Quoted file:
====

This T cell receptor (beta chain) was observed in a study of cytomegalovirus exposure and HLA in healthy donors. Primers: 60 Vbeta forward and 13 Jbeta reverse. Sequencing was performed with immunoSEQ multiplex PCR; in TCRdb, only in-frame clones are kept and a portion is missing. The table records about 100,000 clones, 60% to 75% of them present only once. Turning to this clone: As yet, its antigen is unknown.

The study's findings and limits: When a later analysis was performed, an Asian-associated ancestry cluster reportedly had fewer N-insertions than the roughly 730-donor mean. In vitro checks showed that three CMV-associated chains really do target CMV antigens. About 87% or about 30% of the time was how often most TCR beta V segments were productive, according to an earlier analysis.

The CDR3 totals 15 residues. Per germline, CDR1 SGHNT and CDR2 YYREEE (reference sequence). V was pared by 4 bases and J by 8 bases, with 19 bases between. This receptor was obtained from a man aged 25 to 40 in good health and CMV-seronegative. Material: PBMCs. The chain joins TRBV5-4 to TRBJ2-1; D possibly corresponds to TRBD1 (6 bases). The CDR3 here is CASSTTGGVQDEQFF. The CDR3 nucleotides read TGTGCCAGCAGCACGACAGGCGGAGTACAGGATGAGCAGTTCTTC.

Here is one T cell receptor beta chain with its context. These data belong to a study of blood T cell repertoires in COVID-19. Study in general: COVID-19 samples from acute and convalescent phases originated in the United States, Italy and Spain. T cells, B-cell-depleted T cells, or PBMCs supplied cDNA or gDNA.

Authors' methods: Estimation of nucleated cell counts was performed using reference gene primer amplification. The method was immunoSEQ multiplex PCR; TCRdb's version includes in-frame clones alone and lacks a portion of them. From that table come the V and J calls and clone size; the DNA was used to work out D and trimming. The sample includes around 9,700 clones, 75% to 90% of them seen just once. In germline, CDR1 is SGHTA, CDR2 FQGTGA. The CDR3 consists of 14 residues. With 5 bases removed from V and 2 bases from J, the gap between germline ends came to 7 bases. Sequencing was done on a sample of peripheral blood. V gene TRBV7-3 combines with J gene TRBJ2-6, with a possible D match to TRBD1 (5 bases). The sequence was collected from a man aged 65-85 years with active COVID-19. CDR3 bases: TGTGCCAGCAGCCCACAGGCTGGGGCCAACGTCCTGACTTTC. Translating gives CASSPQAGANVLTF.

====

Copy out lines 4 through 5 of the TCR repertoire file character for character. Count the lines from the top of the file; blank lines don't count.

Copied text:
Here is one T cell receptor beta chain with its context. These data belong to a study of blood T cell repertoires in COVID-19. Study in general: COVID-19 samples from acute and convalescent phases originated in the United States, Italy and Spain. T cells, B-cell-depleted T cells, or PBMCs supplied cDNA or gDNA.

Authors' methods: Estimation of nucleated cell counts was performed using reference gene primer amplification. The method was immunoSEQ multiplex PCR; TCRdb's version includes in-frame clones alone and lacks a portion of them. From that table come the V and J calls and clone size; the DNA was used to work out D and trimming. The sample includes around 9,700 clones, 75% to 90% of them seen just once. In germline, CDR1 is SGHTA, CDR2 FQGTGA. The CDR3 consists of 14 residues. With 5 bases removed from V and 2 bases from J, the gap between germline ends came to 7 bases. Sequencing was done on a sample of peripheral blood. V gene TRBV7-3 combines with J gene TRBJ2-6, with a possible D match to TRBD1 (5 bases). The sequence was collected from a man aged 65-85 years with active COVID-19. CDR3 bases: TGTGCCAGCAGCCCACAGGCTGGGGCCAACGTCCTGACTTTC. Translating gives CASSPQAGANVLTF.